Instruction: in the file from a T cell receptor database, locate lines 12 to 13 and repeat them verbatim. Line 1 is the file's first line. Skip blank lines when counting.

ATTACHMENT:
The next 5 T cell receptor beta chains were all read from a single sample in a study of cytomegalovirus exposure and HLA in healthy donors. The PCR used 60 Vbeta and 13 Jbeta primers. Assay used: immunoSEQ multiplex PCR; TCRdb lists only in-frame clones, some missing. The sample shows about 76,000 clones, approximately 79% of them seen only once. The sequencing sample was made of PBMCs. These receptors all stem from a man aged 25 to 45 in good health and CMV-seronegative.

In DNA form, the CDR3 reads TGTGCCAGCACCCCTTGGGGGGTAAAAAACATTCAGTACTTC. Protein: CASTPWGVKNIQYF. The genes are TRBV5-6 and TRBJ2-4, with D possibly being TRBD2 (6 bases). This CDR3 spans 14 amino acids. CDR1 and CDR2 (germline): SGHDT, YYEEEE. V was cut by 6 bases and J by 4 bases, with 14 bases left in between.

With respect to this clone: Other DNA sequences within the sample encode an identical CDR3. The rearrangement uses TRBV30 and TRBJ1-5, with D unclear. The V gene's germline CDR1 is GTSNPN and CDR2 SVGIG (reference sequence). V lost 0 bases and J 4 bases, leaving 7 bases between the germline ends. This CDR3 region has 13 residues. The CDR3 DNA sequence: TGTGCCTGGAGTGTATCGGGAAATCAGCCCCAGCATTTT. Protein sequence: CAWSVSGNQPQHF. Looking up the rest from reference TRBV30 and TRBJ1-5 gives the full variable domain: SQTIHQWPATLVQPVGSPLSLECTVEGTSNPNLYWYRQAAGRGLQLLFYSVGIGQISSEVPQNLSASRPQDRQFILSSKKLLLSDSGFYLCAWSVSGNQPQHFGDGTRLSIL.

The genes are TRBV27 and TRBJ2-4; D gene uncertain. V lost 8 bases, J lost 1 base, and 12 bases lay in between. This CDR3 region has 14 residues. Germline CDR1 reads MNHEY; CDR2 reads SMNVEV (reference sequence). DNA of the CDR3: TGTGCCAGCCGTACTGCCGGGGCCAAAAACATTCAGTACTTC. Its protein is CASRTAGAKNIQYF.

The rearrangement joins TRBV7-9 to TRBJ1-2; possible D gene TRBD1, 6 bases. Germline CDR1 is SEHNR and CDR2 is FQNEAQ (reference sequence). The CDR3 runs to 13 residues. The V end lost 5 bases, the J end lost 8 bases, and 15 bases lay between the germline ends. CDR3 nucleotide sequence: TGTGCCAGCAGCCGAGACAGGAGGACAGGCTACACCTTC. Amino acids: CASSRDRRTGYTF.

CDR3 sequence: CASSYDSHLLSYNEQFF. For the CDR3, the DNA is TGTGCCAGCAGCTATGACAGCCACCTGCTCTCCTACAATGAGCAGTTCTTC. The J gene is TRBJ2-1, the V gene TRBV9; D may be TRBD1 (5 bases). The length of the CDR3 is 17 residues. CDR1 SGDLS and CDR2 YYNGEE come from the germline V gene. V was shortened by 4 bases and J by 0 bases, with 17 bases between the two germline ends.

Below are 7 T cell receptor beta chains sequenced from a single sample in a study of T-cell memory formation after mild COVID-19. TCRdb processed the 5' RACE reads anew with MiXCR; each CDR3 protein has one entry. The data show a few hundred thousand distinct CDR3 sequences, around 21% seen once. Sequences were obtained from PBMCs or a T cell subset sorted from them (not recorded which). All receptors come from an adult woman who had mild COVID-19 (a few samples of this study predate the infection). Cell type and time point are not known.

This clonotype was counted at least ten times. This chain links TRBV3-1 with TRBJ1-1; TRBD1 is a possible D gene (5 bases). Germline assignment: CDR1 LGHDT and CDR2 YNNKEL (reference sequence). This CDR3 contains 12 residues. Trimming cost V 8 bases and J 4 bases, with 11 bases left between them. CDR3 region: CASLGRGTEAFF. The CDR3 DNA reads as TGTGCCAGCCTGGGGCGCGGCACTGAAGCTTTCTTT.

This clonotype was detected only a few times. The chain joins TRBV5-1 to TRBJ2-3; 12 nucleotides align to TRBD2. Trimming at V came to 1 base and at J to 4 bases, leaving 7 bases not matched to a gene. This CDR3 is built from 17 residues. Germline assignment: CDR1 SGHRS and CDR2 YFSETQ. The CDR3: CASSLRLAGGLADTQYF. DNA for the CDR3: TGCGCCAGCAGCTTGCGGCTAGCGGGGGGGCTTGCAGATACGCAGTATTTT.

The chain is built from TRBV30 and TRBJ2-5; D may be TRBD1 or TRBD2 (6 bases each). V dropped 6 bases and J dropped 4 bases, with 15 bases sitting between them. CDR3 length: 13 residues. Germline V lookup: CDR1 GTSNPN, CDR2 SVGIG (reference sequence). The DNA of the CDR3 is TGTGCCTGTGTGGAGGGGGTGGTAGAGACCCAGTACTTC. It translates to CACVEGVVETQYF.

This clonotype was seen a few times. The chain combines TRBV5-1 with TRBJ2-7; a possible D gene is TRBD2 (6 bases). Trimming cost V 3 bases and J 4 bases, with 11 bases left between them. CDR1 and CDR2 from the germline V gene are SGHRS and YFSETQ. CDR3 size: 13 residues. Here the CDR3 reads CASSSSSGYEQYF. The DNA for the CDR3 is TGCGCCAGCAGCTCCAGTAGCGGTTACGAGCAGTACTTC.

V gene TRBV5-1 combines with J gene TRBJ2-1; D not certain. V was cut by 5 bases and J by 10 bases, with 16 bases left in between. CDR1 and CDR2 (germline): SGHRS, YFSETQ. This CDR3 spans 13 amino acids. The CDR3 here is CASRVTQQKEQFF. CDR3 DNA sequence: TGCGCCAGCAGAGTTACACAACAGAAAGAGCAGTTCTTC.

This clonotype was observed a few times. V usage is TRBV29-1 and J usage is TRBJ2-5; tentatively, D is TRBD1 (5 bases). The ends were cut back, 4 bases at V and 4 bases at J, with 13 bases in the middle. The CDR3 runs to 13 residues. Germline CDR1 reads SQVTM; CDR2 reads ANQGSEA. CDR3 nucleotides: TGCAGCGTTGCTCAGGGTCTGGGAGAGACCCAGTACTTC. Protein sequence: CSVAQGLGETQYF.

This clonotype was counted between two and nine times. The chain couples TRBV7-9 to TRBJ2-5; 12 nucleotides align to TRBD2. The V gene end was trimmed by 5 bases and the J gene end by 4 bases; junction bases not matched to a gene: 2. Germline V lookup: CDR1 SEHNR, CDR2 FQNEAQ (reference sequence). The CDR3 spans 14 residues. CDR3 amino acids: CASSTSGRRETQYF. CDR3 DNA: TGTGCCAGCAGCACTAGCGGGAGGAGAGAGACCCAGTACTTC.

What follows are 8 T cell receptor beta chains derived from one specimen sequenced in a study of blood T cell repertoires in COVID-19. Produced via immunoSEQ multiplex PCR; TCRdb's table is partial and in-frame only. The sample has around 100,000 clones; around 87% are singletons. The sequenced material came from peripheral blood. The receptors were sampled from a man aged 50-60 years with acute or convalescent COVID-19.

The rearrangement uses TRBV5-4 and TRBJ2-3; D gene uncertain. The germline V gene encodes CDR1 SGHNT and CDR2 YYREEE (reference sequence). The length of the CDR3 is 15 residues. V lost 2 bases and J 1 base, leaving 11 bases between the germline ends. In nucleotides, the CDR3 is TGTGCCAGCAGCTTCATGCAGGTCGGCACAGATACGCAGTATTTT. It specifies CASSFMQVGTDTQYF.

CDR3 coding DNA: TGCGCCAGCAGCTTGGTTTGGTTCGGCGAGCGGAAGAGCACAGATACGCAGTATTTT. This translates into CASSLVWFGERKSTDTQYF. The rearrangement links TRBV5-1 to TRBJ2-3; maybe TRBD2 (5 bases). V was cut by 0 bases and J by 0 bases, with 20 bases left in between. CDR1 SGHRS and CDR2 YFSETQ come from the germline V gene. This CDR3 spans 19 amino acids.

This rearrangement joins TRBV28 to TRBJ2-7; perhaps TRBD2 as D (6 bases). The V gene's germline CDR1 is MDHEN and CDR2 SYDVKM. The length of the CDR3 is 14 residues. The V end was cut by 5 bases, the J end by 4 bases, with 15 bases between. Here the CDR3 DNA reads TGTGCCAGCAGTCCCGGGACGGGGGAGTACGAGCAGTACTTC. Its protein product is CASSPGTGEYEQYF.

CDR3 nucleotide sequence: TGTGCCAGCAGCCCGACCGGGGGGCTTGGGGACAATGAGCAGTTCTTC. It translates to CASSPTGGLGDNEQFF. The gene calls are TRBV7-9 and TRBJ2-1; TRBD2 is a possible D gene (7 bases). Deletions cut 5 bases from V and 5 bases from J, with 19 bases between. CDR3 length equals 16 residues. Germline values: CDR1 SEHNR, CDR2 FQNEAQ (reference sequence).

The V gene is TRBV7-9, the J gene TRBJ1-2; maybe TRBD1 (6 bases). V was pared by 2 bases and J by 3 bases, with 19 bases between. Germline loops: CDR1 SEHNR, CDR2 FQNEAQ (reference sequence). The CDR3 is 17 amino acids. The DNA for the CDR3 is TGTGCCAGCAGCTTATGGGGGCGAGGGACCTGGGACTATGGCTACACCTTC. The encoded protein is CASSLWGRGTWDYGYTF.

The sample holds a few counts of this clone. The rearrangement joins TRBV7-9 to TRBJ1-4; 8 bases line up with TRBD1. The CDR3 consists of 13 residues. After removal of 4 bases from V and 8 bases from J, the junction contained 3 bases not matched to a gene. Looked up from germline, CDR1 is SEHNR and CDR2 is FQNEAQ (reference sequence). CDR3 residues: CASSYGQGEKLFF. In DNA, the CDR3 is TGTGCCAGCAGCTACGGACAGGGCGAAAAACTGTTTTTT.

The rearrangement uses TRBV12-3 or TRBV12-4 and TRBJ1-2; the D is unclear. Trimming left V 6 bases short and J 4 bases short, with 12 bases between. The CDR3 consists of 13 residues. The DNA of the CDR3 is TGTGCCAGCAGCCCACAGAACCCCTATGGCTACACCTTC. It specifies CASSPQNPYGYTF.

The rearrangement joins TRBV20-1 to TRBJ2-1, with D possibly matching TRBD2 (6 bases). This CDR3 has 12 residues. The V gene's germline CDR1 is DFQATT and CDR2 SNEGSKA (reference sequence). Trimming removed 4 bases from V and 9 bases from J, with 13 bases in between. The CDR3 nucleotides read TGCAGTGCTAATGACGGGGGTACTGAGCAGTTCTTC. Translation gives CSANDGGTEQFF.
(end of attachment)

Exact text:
V gene TRBV5-1 combines with J gene TRBJ2-1; D not certain. V was cut by 5 bases and J by 10 bases, with 16 bases left in between. CDR1 and CDR2 (germline): SGHRS, YFSETQ. This CDR3 spans 13 amino acids. The CDR3 here is CASRVTQQKEQFF. CDR3 DNA sequence: TGCGCCAGCAGAGTTACACAACAGAAAGAGCAGTTCTTC.

This clonotype was observed a few times. V usage is TRBV29-1 and J usage is TRBJ2-5; tentatively, D is TRBD1 (5 bases). The ends were cut back, 4 bases at V and 4 bases at J, with 13 bases in the middle. The CDR3 runs to 13 residues. Germline CDR1 reads SQVTM; CDR2 reads ANQGSEA. CDR3 nucleotides: TGCAGCGTTGCTCAGGGTCTGGGAGAGACCCAGTACTTC. Protein sequence: CSVAQGLGETQYF.